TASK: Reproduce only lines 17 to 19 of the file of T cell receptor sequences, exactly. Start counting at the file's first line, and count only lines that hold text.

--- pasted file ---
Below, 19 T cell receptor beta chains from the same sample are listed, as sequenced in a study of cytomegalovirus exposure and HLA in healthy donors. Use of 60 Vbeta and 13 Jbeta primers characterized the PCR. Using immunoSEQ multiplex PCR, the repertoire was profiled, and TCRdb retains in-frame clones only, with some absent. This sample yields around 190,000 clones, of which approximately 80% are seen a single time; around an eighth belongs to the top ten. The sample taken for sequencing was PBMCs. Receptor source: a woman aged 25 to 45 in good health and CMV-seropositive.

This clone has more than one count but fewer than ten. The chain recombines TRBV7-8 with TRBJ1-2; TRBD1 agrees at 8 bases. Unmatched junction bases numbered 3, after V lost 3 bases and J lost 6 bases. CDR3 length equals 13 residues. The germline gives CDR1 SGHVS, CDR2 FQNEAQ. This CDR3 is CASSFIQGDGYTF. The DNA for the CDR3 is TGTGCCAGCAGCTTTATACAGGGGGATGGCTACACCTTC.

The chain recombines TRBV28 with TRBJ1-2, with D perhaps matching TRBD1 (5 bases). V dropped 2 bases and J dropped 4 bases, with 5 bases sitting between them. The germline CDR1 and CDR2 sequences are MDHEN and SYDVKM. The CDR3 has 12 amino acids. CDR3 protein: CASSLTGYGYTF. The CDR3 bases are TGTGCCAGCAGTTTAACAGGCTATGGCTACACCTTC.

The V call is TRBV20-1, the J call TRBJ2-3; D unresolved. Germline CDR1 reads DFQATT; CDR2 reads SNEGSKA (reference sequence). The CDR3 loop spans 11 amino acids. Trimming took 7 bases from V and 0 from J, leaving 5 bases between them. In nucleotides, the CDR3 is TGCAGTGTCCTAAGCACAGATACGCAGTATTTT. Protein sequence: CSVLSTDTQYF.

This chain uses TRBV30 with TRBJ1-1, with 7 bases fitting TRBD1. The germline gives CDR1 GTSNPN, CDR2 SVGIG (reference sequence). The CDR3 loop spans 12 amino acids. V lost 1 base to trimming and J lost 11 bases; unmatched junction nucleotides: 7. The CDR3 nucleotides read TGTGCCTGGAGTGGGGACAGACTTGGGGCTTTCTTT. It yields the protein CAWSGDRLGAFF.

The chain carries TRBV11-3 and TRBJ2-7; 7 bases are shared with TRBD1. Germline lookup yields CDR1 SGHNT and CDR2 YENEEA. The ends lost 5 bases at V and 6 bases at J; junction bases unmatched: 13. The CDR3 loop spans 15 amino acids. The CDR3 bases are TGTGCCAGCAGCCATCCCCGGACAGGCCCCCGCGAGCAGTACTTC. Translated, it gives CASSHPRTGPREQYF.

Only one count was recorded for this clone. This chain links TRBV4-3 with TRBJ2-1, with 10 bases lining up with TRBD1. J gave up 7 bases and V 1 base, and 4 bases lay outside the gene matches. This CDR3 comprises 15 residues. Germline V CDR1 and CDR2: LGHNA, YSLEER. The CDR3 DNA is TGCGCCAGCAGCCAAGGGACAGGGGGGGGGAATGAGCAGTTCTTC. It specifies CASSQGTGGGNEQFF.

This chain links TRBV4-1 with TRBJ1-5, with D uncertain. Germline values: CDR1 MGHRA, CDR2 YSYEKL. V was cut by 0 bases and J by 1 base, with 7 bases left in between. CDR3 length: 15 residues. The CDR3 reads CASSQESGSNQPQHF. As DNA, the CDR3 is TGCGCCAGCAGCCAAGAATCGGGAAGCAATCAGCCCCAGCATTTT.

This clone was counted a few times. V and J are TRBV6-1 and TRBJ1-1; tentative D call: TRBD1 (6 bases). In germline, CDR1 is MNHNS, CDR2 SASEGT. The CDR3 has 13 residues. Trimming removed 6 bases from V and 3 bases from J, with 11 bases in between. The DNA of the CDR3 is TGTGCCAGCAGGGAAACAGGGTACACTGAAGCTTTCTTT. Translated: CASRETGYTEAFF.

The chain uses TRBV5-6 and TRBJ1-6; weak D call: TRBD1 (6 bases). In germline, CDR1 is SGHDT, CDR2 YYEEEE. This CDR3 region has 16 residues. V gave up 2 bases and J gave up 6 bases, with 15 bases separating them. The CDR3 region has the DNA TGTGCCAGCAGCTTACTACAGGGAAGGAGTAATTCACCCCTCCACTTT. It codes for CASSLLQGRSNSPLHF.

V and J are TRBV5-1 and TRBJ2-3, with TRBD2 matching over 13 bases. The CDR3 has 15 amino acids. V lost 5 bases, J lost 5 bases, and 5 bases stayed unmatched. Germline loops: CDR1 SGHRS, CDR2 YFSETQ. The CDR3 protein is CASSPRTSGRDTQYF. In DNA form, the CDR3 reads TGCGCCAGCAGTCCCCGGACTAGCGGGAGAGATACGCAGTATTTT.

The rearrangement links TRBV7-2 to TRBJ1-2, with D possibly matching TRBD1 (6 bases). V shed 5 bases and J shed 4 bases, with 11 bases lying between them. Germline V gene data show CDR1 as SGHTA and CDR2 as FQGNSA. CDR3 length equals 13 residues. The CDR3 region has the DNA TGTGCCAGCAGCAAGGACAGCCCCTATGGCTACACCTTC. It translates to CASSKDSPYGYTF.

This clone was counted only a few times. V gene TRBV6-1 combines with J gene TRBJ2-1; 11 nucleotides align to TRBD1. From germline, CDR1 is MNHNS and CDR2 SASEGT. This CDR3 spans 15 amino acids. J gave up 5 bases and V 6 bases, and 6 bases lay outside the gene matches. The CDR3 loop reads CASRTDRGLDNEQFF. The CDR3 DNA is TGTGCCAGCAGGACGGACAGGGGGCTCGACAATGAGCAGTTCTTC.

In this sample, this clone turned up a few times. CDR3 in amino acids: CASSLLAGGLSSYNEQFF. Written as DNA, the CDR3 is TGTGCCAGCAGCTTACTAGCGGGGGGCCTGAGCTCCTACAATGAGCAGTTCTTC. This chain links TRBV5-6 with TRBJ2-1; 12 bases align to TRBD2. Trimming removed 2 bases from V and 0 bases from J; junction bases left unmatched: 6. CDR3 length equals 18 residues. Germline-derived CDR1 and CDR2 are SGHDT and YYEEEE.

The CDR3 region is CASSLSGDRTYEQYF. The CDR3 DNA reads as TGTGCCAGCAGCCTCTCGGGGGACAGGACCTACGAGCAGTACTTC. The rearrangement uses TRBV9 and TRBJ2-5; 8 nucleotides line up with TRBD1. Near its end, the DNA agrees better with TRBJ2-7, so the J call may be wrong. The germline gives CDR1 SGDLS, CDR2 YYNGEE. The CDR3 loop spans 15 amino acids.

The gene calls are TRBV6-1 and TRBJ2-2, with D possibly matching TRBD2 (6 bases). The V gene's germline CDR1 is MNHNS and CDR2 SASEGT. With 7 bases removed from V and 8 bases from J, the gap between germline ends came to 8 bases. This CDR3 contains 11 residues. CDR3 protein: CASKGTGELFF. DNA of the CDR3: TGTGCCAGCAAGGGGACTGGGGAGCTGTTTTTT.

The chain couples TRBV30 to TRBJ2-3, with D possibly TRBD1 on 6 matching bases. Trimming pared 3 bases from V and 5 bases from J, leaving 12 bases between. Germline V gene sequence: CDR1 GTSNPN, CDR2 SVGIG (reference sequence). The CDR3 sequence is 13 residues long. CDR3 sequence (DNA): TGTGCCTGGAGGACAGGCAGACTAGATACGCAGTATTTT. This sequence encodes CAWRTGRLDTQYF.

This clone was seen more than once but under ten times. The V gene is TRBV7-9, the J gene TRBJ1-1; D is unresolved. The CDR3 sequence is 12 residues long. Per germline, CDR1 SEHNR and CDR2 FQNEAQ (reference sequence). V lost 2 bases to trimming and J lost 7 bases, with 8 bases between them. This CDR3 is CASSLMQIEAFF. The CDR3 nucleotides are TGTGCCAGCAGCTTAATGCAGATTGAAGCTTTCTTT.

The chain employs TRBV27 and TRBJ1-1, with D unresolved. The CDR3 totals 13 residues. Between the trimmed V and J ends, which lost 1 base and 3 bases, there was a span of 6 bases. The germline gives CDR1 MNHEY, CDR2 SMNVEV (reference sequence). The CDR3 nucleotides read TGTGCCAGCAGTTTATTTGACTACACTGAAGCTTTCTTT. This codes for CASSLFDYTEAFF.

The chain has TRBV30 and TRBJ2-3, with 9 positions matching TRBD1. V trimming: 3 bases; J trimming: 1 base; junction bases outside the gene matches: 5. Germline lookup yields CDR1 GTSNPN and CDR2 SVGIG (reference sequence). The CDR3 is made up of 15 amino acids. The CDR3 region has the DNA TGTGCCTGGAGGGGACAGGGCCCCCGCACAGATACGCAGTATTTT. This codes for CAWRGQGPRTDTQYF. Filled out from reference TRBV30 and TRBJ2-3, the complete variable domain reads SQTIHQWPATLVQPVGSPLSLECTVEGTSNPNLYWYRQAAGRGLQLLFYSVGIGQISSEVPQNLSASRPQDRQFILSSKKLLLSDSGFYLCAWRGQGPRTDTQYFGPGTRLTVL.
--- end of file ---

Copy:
The chain couples TRBV30 to TRBJ2-3, with D possibly TRBD1 on 6 matching bases. Trimming pared 3 bases from V and 5 bases from J, leaving 12 bases between. Germline V gene sequence: CDR1 GTSNPN, CDR2 SVGIG (reference sequence). The CDR3 sequence is 13 residues long. CDR3 sequence (DNA): TGTGCCTGGAGGACAGGCAGACTAGATACGCAGTATTTT. This sequence encodes CAWRTGRLDTQYF.

This clone was seen more than once but under ten times. The V gene is TRBV7-9, the J gene TRBJ1-1; D is unresolved. The CDR3 sequence is 12 residues long. Per germline, CDR1 SEHNR and CDR2 FQNEAQ (reference sequence). V lost 2 bases to trimming and J lost 7 bases, with 8 bases between them. This CDR3 is CASSLMQIEAFF. The CDR3 nucleotides are TGTGCCAGCAGCTTAATGCAGATTGAAGCTTTCTTT.

The chain employs TRBV27 and TRBJ1-1, with D unresolved. The CDR3 totals 13 residues. Between the trimmed V and J ends, which lost 1 base and 3 bases, there was a span of 6 bases. The germline gives CDR1 MNHEY, CDR2 SMNVEV (reference sequence). The CDR3 nucleotides read TGTGCCAGCAGTTTATTTGACTACACTGAAGCTTTCTTT. This codes for CASSLFDYTEAFF.